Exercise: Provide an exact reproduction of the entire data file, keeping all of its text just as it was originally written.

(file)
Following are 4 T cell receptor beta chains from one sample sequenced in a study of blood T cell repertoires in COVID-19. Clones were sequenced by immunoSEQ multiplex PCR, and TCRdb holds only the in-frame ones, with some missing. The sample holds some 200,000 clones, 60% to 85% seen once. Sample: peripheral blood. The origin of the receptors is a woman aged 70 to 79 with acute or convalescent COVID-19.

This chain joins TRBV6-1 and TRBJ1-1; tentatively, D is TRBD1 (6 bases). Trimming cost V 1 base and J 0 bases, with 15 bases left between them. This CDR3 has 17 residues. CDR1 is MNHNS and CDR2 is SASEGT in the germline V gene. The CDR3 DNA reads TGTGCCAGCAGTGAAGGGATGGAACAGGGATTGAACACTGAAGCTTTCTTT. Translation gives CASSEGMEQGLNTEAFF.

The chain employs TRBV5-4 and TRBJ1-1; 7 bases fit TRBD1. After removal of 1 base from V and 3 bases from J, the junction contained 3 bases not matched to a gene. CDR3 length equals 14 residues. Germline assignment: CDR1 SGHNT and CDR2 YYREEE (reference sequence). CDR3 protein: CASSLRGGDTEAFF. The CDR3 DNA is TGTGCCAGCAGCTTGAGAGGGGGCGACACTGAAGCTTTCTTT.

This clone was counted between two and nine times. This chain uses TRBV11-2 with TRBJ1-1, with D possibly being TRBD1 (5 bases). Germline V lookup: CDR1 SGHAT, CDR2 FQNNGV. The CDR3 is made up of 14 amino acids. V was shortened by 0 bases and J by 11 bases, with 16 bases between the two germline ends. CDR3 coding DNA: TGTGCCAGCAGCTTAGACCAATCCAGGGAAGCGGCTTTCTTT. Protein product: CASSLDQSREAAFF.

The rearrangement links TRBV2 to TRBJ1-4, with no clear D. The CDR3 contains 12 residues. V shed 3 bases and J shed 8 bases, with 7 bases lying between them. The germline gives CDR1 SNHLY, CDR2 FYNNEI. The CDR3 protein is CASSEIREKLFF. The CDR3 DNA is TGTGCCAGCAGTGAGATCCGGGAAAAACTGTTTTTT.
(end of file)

Following are 4 T cell receptor beta chains from one sample sequenced in a study of blood T cell repertoires in COVID-19. Clones were sequenced by immunoSEQ multiplex PCR, and TCRdb holds only the in-frame ones, with some missing. The sample holds some 200,000 clones, 60% to 85% seen once. Sample: peripheral blood. The origin of the receptors is a woman aged 70 to 79 with acute or convalescent COVID-19.

This chain joins TRBV6-1 and TRBJ1-1; tentatively, D is TRBD1 (6 bases). Trimming cost V 1 base and J 0 bases, with 15 bases left between them. This CDR3 has 17 residues. CDR1 is MNHNS and CDR2 is SASEGT in the germline V gene. The CDR3 DNA reads TGTGCCAGCAGTGAAGGGATGGAACAGGGATTGAACACTGAAGCTTTCTTT. Translation gives CASSEGMEQGLNTEAFF.

The chain employs TRBV5-4 and TRBJ1-1; 7 bases fit TRBD1. After removal of 1 base from V and 3 bases from J, the junction contained 3 bases not matched to a gene. CDR3 length equals 14 residues. Germline assignment: CDR1 SGHNT and CDR2 YYREEE (reference sequence). CDR3 protein: CASSLRGGDTEAFF. The CDR3 DNA is TGTGCCAGCAGCTTGAGAGGGGGCGACACTGAAGCTTTCTTT.

This clone was counted between two and nine times. This chain uses TRBV11-2 with TRBJ1-1, with D possibly being TRBD1 (5 bases). Germline V lookup: CDR1 SGHAT, CDR2 FQNNGV. The CDR3 is made up of 14 amino acids. V was shortened by 0 bases and J by 11 bases, with 16 bases between the two germline ends. CDR3 coding DNA: TGTGCCAGCAGCTTAGACCAATCCAGGGAAGCGGCTTTCTTT. Protein product: CASSLDQSREAAFF.

The rearrangement links TRBV2 to TRBJ1-4, with no clear D. The CDR3 contains 12 residues. V shed 3 bases and J shed 8 bases, with 7 bases lying between them. The germline gives CDR1 SNHLY, CDR2 FYNNEI. The CDR3 protein is CASSEIREKLFF. The CDR3 DNA is TGTGCCAGCAGTGAGATCCGGGAAAAACTGTTTTTT.